3b.  Given that a SME can more easily understand Visual OWL and it is executable (generates OWL/RDF) why not use Visual OWL in all the Requirements, Design, Implementation, and Production phases? 

    4.  How is is ORM or Visual OWL in setting up data analytic solutions (e.g., evaluate the credit risk of different kinds of customers)?

     5.  Based on your analysis of UML, ERDs, and ORM, how do you think a visual language like VOWL would fare?

     Finally, it it possible to get a copy of research at Liverpool on UML, ERDs and ORM?




    Alan Blair 

  • Thu, Dec 17 2015 10:01 In reply to

    • Ken Evans
    • Top 10 Contributor
    • Joined on Sun, Nov 18 2007
    • Stickford, UK
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    Re: RDF and OWL and Visual OWL

     Hi Alan,

    Thanks for your questions.

    I have never used Visual OWL so I will need time to look into it.

    Regarding question 5, my University of Liverpool MSc Dissertation has never been published.
    However, I plan to include it with the book that I am writing - which I estimate will be published in mid 2016.

    The dissertation document itself  is 130 pages.

    I used the scientific method of making hypotheses and then devising quantifiable experiments to test their truth value (True or False)
    One of the results that I found to be most surprising was about the relationship between the amount of a person's formal training in UML and the amount of time the person needed to create the UML class model from the 331 words of text.

    My hypothetical prediction was that people with formal training in UML would take less time than those who are self taught.
    From this, I devised and tested two hypotheses:
    H0: There is no difference in the effort (time) required by those with formal training and those who are self-taught.
    H1: Those with formal training will require less effort to create each UML class model.

    The experimental evidence showed that H0 is true and H1 is false.



  • Thu, Dec 17 2015 12:36 In reply to

    • franconi
    • Top 500 Contributor
    • Joined on Tue, Jan 12 2010
    • Posts 1

    Re: RDF and OWL and Visual OWL


    1. No, for many reasons. VOWL ignores most of the OWL contracts, presenting only an abstract (and sometimes illogical) summary of the conceptual model. It does not scale up when conceptual models have more than, say, 10 classes. It can not be used to design conceptual models but only to visualise summaries of existing conceptual models.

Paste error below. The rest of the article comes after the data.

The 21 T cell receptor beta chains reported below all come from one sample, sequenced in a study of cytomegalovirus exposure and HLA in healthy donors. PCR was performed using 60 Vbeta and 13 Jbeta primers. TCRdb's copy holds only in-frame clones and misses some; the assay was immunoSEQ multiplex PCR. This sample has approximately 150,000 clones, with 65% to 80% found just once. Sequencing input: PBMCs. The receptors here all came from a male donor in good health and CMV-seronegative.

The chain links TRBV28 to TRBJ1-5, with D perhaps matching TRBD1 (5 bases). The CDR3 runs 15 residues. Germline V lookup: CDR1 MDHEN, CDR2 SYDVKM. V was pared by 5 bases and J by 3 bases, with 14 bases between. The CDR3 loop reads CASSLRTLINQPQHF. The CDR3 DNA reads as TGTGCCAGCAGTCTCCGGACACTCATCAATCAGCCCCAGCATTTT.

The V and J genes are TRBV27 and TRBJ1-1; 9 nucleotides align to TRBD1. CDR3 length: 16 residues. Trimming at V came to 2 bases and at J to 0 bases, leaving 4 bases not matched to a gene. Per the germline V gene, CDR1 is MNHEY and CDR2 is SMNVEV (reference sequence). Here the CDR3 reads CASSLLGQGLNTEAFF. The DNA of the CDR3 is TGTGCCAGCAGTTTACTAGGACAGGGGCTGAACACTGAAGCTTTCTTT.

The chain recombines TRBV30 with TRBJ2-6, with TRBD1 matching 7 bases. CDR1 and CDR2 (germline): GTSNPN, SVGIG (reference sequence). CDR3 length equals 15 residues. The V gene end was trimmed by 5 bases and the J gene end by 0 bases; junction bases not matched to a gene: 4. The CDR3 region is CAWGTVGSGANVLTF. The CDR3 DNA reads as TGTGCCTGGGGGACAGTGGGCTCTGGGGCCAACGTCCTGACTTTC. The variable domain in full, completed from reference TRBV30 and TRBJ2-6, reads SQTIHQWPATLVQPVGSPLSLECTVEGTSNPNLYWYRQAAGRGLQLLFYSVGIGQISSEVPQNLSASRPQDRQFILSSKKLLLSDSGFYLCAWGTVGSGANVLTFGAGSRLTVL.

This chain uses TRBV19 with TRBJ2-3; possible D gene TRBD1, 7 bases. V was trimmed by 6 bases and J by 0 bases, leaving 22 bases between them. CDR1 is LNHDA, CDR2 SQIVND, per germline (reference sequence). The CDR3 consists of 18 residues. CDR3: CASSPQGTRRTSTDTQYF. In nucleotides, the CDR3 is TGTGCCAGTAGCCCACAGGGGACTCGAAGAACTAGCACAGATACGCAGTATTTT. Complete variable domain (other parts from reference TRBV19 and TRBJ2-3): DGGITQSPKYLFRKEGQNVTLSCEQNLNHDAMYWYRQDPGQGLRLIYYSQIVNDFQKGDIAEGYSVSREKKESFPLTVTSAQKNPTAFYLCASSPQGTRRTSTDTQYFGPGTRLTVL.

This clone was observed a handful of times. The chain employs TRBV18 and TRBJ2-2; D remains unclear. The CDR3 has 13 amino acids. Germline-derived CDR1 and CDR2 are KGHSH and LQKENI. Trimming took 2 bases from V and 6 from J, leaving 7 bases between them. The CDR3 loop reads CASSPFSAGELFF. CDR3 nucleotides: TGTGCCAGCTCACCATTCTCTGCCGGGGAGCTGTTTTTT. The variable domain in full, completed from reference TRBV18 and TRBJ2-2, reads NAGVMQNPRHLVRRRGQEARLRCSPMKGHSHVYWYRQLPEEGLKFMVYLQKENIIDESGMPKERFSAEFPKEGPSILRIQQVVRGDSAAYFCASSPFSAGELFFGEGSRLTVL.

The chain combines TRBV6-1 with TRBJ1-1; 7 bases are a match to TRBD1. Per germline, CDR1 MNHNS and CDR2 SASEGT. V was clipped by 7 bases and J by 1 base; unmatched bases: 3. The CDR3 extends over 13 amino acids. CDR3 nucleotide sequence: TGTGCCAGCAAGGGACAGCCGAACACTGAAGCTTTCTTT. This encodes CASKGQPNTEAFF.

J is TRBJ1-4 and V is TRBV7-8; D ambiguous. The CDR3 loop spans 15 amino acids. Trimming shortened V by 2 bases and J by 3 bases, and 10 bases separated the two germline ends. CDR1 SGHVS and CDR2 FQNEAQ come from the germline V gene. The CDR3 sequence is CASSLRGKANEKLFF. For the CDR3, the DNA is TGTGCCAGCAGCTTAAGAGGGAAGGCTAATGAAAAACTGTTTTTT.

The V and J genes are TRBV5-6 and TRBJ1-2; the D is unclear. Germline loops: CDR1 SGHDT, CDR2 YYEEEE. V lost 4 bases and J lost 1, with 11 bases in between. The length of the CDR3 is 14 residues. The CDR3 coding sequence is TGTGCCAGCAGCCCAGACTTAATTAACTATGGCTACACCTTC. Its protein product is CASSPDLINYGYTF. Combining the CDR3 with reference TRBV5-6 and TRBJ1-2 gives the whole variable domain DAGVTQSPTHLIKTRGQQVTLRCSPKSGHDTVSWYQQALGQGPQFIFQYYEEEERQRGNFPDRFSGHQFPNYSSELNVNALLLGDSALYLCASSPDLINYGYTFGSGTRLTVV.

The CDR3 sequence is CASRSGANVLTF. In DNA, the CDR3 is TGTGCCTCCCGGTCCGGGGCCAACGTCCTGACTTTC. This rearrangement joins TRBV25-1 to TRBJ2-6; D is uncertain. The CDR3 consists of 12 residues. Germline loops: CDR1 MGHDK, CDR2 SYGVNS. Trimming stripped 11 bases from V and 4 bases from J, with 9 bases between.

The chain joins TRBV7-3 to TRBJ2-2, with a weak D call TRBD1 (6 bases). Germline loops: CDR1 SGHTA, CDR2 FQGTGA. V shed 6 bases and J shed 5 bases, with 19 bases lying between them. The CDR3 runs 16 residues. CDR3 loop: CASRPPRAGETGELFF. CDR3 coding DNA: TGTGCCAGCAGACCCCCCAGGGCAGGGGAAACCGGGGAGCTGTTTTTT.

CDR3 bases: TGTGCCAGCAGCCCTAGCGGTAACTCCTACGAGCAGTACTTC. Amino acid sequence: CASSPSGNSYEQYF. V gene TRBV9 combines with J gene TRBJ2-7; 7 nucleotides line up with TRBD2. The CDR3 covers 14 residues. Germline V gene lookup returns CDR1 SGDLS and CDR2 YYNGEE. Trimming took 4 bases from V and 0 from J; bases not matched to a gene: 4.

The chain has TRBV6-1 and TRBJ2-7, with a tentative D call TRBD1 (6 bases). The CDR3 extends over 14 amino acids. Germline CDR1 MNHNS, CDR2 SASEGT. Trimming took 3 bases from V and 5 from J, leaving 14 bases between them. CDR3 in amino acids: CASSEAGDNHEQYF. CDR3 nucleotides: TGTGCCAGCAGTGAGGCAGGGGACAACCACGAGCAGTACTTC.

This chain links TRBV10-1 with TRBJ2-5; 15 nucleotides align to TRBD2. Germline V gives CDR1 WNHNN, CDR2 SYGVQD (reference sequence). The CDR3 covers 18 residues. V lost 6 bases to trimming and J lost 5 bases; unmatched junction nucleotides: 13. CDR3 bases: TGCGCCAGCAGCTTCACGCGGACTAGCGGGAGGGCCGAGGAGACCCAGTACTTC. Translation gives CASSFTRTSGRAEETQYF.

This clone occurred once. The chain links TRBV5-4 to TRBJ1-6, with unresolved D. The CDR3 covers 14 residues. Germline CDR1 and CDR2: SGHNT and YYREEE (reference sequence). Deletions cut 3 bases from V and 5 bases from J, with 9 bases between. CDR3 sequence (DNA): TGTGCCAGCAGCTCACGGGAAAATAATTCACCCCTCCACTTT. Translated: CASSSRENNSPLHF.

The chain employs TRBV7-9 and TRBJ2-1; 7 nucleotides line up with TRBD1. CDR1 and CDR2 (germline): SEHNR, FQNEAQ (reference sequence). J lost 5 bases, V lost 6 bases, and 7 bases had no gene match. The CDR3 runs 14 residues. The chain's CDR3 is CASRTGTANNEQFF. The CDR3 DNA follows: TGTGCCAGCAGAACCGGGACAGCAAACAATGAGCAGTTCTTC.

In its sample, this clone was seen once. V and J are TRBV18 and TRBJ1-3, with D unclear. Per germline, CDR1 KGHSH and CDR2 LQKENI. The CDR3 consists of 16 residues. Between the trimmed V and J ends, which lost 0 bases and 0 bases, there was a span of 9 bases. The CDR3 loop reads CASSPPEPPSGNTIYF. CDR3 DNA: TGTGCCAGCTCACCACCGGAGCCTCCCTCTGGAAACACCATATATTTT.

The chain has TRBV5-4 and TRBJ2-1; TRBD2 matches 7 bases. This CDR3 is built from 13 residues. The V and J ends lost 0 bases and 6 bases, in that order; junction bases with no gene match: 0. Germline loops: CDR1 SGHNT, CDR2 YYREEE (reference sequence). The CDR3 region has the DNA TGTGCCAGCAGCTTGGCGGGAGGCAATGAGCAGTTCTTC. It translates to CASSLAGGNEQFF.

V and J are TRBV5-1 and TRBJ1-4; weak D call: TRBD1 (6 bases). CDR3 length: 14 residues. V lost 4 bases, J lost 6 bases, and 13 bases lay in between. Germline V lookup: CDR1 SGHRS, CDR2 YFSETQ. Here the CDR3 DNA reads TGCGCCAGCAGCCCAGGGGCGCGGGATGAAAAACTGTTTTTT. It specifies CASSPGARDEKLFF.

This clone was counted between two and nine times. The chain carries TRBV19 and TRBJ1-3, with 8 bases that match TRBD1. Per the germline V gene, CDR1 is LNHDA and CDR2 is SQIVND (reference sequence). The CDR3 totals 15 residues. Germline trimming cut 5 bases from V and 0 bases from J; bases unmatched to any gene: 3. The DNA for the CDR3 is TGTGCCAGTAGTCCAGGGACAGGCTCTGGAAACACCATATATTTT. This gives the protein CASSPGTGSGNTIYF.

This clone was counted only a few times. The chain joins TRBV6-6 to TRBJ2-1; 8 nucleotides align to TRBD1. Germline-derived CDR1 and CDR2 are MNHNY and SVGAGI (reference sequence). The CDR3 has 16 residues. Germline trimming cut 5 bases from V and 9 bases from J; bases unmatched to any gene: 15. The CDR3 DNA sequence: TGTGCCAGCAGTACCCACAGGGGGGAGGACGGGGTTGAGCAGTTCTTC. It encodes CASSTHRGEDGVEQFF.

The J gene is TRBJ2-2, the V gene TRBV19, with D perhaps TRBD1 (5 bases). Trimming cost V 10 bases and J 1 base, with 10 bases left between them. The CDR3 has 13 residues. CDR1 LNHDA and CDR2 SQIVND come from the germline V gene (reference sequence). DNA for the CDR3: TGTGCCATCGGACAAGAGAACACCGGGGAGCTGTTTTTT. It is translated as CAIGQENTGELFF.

2. ORM is strictly more expressive than OWL2 anyway. VOWL presents only some aspects of an OWL conceptual model.

    3. No. Because of the above, but also when one compares ORM with OWL. Indeed, I claim that ORM is already an (almost) ideal graphical representation of arbitrary OWL conceptual models, and it provides excellent design tools and most importantly design methodologies.

    3b. Ideally, you may want to generate OWL from an ORM schema. We are working on a well founded and also practical solution to that, by enriching the NORMA tool with a "smart" "export" function to OWL.

    5. ORM is the best!



     Enrico Franconi                  -

     Free University of Bozen-Bolzano -

     Faculty of Computer Science      - Phone: (+39) 0471-016-120

     I-39100 Bozen-Bolzano BZ, Italy  - Fax:   (+39) 0471-016-009


  • Thu, Dec 17 2015 18:53 In reply to

    Re: RDF and OWL and Visual OWL

    Thanks for the quick responses.  My heart is certainly with ORM.    I ran across it around 2002 and fell in love.   In most of my projects I model in ORM and then switch to whatever notation the project is using.  I can see my mistakes more clearly in ORM.  When no notation is mandated I just use ORM.  Also, I find it a great notation to validate my models with SMEs.  

    I am working on a project with a large financial services firm.  They  Enterprise Management Group wants to create a customer ontology (a toy to start).  They are looking at ERDs, ORM, and UML.   Another data group is using Hadoop/Hbase to access and analyze data warehouse data sets.  They propose that an analyst model that data he wants to use as an ontology.  This tool is not implemented yet, but they are very interested in using VOWL as a visual language to represent these datasets.    Both groups are talking about using a common notation so that Data Modelers, Implementers and Data Analysts can share a common visual language (a beautiful dream).    An ideal would be to use this notation to also represent APIs.  Over the next seven weeks we will be doing an evaluation of the pros and cons.  I have read 1.6 of the VOWL papers and am starting to work out how to approach this comparison.   Hence, my interest in Ken's research.  The VOWL folks claim to have done a some usability tests so I will review them are well.   So far I have not found a VOWL to ORM comparison.